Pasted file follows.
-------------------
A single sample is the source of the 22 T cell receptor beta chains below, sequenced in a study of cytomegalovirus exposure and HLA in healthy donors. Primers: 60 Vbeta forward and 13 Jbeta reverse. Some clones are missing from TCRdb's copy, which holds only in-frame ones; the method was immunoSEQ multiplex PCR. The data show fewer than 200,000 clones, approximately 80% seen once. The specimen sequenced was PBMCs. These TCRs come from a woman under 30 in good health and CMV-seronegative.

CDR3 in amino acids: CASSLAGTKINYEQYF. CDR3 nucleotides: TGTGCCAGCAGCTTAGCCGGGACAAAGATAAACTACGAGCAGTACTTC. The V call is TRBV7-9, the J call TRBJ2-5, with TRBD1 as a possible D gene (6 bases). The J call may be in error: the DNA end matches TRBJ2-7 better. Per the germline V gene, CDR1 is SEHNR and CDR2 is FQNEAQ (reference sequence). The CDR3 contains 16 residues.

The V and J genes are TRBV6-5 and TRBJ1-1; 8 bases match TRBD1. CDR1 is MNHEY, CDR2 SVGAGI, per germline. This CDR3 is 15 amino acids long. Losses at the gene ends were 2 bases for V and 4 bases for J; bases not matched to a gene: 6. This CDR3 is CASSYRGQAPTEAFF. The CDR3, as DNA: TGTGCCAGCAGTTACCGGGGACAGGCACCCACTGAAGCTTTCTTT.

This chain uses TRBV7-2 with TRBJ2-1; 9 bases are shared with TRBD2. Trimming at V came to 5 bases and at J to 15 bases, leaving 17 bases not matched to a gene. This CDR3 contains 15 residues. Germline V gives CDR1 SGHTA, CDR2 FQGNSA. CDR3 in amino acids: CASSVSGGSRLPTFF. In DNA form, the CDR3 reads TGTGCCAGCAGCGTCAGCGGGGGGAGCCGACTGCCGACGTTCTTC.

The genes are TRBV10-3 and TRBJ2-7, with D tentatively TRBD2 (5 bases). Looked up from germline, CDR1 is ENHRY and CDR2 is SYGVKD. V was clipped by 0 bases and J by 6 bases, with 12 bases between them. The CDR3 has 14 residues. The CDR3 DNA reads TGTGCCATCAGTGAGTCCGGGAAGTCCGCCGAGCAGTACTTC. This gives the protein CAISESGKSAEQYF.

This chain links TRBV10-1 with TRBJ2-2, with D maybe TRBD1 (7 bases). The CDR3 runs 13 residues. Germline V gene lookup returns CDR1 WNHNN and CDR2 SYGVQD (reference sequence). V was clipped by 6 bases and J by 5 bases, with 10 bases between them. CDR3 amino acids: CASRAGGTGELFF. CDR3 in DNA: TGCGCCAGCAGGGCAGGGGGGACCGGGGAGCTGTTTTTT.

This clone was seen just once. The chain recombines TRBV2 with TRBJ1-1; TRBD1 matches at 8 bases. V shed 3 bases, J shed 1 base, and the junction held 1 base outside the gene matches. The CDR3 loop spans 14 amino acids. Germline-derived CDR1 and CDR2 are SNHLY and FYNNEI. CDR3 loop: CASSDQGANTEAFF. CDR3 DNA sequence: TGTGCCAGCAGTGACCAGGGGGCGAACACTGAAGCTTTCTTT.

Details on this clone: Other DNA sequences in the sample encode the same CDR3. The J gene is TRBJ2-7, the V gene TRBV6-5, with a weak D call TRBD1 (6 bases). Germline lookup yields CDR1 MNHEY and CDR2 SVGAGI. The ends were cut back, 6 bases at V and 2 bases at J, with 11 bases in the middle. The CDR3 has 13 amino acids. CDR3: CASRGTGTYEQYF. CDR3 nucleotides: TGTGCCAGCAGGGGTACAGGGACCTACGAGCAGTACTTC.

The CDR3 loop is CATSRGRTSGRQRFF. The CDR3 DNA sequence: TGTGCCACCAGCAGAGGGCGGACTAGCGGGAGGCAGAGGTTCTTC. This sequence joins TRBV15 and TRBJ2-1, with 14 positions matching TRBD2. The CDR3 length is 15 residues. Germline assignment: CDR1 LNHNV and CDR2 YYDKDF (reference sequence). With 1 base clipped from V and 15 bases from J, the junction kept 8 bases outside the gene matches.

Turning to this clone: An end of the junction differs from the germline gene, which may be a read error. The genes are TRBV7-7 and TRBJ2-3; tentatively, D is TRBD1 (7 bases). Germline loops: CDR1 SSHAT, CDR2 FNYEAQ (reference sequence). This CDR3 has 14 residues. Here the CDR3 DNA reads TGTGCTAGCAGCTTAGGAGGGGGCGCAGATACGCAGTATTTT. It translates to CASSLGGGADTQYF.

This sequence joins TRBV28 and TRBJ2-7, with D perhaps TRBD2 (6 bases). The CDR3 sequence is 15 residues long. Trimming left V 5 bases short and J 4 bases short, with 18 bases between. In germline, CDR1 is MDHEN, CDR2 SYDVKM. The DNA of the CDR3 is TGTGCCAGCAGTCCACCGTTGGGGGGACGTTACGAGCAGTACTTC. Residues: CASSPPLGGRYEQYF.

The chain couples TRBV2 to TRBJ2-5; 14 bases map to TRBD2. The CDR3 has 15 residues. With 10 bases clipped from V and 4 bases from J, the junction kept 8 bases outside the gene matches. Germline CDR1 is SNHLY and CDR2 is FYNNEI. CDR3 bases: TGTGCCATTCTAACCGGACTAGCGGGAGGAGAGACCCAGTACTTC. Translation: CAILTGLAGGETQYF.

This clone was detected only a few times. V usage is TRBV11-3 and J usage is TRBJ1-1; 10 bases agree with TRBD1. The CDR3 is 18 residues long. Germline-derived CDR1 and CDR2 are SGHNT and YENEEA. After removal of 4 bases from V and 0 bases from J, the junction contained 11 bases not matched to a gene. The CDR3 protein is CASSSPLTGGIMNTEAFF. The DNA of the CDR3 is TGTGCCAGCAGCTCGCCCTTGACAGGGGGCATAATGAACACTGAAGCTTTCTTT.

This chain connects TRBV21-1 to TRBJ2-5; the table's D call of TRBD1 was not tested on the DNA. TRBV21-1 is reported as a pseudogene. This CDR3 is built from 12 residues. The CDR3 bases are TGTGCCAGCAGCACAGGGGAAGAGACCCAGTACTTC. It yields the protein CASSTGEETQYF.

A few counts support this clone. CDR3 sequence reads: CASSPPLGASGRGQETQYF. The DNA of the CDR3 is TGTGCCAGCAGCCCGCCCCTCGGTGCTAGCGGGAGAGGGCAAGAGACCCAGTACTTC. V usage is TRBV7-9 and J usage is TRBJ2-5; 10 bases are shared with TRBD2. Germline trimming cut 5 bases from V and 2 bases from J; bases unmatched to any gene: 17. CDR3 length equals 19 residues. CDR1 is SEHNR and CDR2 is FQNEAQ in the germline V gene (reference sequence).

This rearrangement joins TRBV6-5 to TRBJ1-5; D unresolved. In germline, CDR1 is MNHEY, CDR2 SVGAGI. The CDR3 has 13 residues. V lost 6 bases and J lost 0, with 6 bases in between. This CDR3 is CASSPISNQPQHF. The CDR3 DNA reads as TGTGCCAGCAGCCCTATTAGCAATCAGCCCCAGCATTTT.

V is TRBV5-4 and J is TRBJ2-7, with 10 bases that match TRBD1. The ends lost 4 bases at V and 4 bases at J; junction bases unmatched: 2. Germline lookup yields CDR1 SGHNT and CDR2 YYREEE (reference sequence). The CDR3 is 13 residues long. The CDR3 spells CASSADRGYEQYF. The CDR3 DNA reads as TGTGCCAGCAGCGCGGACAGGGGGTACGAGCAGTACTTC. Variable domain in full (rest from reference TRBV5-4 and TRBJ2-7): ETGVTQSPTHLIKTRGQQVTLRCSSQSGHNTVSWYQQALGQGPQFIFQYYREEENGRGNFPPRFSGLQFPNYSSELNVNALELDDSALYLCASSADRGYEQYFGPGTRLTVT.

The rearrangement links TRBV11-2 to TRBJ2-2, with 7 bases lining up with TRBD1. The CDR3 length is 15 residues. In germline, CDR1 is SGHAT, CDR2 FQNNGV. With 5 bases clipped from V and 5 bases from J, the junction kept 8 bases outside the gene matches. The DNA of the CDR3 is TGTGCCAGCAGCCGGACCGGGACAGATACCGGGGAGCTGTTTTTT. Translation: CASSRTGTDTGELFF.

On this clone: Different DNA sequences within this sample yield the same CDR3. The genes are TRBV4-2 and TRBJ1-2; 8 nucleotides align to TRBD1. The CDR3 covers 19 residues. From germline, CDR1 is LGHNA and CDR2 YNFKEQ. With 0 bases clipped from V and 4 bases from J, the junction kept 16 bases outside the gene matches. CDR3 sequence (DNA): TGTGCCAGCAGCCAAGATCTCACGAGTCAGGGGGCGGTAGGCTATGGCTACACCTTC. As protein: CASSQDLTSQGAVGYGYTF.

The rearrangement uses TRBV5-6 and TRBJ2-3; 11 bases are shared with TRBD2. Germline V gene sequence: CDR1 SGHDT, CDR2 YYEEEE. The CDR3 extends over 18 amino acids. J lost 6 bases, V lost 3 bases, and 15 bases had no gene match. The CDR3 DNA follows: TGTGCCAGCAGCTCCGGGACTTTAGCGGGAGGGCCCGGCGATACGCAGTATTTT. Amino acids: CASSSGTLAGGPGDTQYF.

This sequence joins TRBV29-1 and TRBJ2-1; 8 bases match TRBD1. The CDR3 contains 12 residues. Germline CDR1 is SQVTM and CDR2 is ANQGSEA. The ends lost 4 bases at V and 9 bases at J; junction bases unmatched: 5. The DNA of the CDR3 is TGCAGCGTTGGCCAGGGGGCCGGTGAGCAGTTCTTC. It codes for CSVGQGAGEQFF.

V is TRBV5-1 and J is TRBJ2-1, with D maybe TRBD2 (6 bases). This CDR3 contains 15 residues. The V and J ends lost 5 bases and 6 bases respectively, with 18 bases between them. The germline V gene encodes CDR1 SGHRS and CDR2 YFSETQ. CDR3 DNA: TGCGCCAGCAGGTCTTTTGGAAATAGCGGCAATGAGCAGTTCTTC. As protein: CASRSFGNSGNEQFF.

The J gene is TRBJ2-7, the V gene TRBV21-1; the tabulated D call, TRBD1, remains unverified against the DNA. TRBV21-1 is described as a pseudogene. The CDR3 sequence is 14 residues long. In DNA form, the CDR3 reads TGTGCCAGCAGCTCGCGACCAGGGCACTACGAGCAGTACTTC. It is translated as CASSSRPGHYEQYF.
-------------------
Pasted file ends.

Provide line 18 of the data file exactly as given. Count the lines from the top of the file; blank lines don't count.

The rearrangement links TRBV11-2 to TRBJ2-2, with 7 bases lining up with TRBD1. The CDR3 length is 15 residues. In germline, CDR1 is SGHAT, CDR2 FQNNGV. With 5 bases clipped from V and 5 bases from J, the junction kept 8 bases outside the gene matches. The DNA of the CDR3 is TGTGCCAGCAGCCGGACCGGGACAGATACCGGGGAGCTGTTTTTT. Translation: CASSRTGTDTGELFF.